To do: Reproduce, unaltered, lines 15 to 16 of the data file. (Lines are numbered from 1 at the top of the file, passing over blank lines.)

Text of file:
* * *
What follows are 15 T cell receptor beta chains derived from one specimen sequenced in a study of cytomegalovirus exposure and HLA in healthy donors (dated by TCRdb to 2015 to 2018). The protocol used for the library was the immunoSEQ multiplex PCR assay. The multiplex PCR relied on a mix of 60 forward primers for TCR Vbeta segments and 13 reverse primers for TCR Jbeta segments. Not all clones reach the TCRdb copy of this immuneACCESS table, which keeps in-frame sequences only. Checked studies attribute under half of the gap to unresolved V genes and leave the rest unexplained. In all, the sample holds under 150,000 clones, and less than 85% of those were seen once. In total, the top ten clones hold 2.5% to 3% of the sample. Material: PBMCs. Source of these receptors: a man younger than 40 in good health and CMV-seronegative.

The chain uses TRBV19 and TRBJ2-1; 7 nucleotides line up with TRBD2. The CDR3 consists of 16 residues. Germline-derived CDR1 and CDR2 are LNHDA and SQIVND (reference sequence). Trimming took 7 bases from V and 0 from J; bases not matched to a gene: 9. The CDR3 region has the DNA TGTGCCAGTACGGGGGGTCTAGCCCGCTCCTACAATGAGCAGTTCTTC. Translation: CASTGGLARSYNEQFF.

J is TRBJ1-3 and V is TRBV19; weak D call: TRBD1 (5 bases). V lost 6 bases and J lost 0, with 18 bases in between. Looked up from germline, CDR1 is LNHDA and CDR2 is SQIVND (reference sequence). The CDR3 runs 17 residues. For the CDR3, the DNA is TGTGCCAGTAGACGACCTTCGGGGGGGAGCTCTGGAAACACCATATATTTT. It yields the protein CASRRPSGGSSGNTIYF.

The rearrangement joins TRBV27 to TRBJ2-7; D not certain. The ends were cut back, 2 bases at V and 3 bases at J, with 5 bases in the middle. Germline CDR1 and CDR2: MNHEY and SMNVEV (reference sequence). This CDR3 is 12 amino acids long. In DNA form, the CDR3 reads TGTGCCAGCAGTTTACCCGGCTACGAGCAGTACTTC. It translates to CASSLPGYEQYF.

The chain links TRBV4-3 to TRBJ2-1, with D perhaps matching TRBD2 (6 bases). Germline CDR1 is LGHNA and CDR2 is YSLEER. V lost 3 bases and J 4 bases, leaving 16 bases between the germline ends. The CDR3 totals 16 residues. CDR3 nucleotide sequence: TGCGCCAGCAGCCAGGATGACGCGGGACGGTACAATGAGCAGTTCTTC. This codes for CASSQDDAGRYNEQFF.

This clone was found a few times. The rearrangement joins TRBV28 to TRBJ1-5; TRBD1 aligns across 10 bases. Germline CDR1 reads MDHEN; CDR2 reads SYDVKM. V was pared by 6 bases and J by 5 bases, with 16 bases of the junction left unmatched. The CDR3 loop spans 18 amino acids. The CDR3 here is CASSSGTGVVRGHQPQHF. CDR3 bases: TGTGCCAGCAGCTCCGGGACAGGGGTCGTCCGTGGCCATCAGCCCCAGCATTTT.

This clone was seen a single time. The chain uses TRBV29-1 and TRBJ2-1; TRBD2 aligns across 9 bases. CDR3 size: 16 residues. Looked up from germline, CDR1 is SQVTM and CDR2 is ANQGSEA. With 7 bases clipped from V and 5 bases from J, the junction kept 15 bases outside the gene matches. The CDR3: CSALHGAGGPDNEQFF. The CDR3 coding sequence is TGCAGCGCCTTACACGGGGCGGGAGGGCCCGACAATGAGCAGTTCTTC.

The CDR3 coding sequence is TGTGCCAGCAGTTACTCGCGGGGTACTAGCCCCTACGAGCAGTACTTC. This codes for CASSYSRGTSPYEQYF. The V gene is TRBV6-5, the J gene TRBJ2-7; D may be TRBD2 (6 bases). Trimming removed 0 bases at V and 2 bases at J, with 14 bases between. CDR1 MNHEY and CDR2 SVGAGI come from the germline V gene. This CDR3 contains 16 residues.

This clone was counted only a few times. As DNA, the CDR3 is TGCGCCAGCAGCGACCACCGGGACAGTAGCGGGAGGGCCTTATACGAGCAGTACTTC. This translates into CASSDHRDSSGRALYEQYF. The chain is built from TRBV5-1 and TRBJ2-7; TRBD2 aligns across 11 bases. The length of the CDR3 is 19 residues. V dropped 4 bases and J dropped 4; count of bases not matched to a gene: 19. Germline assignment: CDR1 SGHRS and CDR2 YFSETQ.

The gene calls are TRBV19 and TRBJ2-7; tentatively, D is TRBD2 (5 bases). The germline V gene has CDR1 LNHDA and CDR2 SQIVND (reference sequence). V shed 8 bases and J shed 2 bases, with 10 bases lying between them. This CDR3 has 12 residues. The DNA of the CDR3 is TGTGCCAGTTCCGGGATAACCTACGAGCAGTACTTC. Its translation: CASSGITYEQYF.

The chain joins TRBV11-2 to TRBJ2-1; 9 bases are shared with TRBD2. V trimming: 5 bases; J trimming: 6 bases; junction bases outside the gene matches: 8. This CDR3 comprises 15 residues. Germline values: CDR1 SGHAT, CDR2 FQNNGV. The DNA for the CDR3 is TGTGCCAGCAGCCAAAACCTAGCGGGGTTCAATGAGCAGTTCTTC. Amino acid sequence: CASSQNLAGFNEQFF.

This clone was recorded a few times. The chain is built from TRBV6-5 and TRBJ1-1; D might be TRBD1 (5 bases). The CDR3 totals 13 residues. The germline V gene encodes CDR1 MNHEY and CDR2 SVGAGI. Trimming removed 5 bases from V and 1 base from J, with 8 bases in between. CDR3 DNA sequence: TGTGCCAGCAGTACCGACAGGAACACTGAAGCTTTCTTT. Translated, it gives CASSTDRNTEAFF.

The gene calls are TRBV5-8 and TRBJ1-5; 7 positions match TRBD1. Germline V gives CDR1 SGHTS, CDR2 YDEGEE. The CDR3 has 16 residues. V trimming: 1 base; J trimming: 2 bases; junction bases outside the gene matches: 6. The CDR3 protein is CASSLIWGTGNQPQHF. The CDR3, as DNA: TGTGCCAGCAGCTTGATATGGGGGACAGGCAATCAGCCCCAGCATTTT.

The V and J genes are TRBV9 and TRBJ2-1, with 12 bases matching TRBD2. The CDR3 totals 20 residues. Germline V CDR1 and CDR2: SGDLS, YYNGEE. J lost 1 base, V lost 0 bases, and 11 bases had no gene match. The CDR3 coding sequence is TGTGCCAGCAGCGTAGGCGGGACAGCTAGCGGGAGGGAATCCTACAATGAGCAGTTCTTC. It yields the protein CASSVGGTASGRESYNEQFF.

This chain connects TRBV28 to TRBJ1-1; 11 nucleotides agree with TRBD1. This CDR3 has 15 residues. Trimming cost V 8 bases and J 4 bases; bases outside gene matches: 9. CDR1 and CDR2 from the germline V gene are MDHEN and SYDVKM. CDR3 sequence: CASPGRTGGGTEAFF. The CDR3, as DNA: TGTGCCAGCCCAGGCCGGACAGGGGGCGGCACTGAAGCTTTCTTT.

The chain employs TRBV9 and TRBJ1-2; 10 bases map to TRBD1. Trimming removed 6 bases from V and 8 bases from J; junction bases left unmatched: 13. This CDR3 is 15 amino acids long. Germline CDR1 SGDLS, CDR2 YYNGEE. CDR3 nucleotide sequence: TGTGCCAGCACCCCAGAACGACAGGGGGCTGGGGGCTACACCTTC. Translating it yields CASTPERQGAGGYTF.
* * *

This chain connects TRBV28 to TRBJ1-1; 11 nucleotides agree with TRBD1. This CDR3 has 15 residues. Trimming cost V 8 bases and J 4 bases; bases outside gene matches: 9. CDR1 and CDR2 from the germline V gene are MDHEN and SYDVKM. CDR3 sequence: CASPGRTGGGTEAFF. The CDR3, as DNA: TGTGCCAGCCCAGGCCGGACAGGGGGCGGCACTGAAGCTTTCTTT.

The chain employs TRBV9 and TRBJ1-2; 10 bases map to TRBD1. Trimming removed 6 bases from V and 8 bases from J; junction bases left unmatched: 13. This CDR3 is 15 amino acids long. Germline CDR1 SGDLS, CDR2 YYNGEE. CDR3 nucleotide sequence: TGTGCCAGCACCCCAGAACGACAGGGGGCTGGGGGCTACACCTTC. Translating it yields CASTPERQGAGGYTF.